The purpose of this study was to generate a grounded theory from practicing clinicians’ experiences integrating neuroscience in their mental health clinical practice. The research consisted of interviews with eight practicing clinicians across Minnesota. The qualitative study design relied upon the Corbin and Strauss (2015) Grounded Theory and theoretical sampling. Participants in this study described taking complex neuroscience information and translating it into user-friendly concepts and applying clinical interventions that affect the mind-body symbiotic relationship, providing a holistic way to address mental and physical health. The participants integrated neuroscience knowledge alongside other psychotherapy theories and utilized psychoeducation approaches to further the movement toward mainstream knowledge and understanding of the connection between biological factors and emotional health. There were similarities in the findings of this research study and how neurocounseling has been defined by Russell-Chapin (2016, p. 93) as, “the integration of neuroscience into the practice of counseling, by teaching and illustrating the physiological underpinnings of many of our mental health concerns.” Exploration of this integrative clinical approach, connections to the literature, and implications of the findings are discussed.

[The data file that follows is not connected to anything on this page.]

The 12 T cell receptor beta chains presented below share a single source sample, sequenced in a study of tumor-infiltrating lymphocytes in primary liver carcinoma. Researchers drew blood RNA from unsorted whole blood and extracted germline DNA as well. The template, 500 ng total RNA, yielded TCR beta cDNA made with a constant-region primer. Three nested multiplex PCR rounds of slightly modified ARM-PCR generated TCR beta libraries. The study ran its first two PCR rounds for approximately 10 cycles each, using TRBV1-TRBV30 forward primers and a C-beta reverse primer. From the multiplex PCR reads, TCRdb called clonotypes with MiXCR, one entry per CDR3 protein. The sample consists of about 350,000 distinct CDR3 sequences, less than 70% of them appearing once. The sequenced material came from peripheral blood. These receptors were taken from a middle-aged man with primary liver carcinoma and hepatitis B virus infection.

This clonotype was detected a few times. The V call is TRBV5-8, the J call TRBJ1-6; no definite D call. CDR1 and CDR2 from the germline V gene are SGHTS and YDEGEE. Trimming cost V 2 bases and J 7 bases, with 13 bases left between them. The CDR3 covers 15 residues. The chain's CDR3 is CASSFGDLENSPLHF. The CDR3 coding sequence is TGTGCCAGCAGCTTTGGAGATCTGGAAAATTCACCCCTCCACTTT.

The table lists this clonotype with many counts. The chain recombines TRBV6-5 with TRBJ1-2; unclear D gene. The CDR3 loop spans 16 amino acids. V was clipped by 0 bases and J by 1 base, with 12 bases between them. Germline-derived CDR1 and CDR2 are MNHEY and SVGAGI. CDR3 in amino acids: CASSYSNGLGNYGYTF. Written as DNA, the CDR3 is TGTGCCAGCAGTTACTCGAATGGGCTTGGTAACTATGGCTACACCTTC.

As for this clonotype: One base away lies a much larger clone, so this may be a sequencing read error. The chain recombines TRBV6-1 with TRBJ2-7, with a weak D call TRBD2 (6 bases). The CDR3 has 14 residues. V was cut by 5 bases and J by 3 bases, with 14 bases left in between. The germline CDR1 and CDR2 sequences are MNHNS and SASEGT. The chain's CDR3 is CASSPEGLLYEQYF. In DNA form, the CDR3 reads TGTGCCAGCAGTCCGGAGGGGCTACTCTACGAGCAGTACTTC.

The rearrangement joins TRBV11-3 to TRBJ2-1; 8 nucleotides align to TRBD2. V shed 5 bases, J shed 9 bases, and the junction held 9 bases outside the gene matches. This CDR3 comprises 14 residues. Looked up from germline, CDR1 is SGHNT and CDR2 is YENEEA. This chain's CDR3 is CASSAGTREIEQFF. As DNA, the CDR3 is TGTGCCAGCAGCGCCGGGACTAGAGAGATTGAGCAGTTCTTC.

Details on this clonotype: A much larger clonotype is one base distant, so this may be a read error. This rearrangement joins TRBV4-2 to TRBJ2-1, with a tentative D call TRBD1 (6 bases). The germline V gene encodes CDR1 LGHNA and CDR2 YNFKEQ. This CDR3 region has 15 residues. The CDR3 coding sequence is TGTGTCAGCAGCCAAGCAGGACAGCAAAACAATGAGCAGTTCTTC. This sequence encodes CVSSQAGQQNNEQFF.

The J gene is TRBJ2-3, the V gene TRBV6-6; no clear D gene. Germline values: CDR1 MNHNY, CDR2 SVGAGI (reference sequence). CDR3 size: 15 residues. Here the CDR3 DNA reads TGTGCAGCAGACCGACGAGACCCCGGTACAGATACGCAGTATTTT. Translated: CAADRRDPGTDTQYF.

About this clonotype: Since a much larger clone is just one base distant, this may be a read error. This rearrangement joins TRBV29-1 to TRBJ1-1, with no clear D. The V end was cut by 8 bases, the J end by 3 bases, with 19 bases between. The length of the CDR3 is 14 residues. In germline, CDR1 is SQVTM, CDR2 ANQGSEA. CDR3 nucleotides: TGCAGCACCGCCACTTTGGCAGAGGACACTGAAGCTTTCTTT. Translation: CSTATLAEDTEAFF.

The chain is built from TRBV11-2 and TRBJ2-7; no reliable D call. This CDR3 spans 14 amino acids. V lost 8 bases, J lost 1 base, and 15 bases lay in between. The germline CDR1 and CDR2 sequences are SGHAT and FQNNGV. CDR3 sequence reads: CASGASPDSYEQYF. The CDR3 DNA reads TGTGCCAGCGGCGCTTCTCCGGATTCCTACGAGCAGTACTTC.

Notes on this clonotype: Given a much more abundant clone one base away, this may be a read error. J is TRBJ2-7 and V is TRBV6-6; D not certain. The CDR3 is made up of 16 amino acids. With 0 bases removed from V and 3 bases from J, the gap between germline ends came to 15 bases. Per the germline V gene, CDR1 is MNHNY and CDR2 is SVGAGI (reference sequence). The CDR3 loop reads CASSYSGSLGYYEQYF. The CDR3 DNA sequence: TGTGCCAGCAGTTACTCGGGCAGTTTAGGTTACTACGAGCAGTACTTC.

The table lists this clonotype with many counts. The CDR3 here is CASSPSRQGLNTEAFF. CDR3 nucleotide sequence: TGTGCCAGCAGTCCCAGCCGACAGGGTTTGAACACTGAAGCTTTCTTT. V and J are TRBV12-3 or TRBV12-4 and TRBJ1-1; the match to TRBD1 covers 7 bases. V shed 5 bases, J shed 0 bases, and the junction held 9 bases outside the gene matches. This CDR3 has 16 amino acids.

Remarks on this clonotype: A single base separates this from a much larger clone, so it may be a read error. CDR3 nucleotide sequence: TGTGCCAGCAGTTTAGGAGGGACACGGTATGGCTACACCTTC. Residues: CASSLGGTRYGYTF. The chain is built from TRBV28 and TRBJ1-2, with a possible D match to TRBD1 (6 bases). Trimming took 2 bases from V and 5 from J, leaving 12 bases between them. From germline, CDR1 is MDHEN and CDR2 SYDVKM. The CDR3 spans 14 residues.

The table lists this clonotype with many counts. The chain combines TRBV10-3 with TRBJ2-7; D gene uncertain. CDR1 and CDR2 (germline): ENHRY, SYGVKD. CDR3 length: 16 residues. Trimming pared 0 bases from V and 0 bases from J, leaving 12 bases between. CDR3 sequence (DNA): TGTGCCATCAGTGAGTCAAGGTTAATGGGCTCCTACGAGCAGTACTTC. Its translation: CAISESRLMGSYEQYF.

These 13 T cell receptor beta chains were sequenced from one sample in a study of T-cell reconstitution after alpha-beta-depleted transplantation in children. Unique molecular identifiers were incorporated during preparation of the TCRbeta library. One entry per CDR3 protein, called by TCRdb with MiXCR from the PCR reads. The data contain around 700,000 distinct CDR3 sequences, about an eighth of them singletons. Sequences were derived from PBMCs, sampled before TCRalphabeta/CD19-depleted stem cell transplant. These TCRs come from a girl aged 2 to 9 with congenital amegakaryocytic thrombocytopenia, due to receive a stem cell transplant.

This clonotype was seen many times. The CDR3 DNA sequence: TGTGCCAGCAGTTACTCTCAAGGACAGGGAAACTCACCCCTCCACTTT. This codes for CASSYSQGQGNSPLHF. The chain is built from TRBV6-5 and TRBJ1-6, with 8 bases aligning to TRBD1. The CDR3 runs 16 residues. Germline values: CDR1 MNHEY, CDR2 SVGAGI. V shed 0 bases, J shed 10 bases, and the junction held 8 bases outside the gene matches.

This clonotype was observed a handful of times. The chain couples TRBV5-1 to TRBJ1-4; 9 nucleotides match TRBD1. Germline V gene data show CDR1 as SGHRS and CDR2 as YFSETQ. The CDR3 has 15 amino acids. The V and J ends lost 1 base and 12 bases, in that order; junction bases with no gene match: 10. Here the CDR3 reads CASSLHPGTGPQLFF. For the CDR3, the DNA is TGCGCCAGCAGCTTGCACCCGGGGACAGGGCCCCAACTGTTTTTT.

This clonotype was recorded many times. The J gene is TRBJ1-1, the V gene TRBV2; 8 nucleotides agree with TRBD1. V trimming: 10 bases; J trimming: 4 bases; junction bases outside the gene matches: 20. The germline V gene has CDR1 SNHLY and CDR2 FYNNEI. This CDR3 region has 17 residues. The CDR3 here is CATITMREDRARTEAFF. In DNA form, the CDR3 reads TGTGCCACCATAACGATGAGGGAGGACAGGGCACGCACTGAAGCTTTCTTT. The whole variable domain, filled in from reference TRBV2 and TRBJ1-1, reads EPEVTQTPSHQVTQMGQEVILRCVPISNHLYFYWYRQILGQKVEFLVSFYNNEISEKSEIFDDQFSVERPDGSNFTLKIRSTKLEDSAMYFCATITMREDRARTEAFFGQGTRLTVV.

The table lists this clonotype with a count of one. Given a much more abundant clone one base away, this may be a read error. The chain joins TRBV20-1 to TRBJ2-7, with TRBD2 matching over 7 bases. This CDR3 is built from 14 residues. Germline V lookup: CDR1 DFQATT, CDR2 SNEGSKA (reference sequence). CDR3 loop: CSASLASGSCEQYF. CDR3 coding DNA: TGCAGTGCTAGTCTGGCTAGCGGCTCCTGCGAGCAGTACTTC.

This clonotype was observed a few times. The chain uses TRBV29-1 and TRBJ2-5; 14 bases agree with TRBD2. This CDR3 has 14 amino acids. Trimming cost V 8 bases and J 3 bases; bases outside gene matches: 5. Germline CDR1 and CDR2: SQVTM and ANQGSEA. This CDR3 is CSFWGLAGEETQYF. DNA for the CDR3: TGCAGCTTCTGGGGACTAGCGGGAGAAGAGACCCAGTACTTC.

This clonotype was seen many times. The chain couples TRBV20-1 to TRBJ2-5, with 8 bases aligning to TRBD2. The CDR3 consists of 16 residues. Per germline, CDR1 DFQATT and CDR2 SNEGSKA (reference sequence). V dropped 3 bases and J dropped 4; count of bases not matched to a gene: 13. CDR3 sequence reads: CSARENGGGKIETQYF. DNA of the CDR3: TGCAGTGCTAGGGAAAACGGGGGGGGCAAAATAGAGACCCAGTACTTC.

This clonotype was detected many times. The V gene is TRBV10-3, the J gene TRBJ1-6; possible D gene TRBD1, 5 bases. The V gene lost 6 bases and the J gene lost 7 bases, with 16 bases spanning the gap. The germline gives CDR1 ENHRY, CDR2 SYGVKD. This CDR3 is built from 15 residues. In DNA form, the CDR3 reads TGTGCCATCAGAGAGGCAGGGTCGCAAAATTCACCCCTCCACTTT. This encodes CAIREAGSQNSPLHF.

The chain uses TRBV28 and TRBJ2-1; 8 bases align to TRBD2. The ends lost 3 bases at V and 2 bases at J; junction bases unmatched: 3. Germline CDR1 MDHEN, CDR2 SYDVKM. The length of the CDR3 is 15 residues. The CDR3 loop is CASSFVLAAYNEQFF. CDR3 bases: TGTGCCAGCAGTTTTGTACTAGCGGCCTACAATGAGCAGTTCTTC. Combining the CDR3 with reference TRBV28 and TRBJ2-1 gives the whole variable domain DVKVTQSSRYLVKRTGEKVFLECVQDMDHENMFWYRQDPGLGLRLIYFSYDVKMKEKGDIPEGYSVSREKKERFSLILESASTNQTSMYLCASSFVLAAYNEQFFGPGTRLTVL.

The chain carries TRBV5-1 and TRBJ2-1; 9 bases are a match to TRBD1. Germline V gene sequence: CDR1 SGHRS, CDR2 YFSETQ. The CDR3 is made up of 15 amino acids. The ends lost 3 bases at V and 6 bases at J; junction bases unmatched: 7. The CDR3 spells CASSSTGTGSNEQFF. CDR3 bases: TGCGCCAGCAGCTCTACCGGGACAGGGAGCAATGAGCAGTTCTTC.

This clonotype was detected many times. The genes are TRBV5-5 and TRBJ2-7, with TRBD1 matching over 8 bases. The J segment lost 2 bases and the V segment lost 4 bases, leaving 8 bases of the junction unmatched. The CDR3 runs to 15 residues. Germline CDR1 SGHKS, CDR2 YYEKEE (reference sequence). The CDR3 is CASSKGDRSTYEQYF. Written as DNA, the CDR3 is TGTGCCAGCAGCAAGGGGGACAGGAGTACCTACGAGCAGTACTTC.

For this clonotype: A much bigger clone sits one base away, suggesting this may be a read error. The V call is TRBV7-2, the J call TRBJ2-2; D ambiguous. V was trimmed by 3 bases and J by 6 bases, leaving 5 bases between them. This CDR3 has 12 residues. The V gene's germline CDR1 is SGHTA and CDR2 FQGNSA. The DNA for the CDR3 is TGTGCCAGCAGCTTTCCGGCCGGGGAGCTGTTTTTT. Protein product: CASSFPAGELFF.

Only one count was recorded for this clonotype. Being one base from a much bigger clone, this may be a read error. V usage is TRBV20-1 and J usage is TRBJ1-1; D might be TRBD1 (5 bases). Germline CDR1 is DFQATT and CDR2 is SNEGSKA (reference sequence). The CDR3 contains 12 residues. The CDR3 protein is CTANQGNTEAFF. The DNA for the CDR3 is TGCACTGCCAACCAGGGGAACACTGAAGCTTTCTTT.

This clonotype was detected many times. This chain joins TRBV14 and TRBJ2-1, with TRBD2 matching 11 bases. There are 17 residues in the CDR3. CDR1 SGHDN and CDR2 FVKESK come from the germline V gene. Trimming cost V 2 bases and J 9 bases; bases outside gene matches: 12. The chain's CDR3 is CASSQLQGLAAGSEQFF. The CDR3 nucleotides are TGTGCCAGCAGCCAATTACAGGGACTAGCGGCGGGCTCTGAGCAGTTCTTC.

Date of Degree
Doctor of Education (EdD)
Counseling and Student Personnel
Skodje-Mack, B. K. (2021). Navigating integration: A grounded theory of practicing clinicians' experiences integrating neuroscience in their mental health clinical practice [Doctoral dissertation, Minnesota State University, Mankato]. Cornerstone: A Collection of Scholarly and Creative Works for Minnesota State University, Mankato. https://cornerstone.lib.mnsu.edu/etds/1150/
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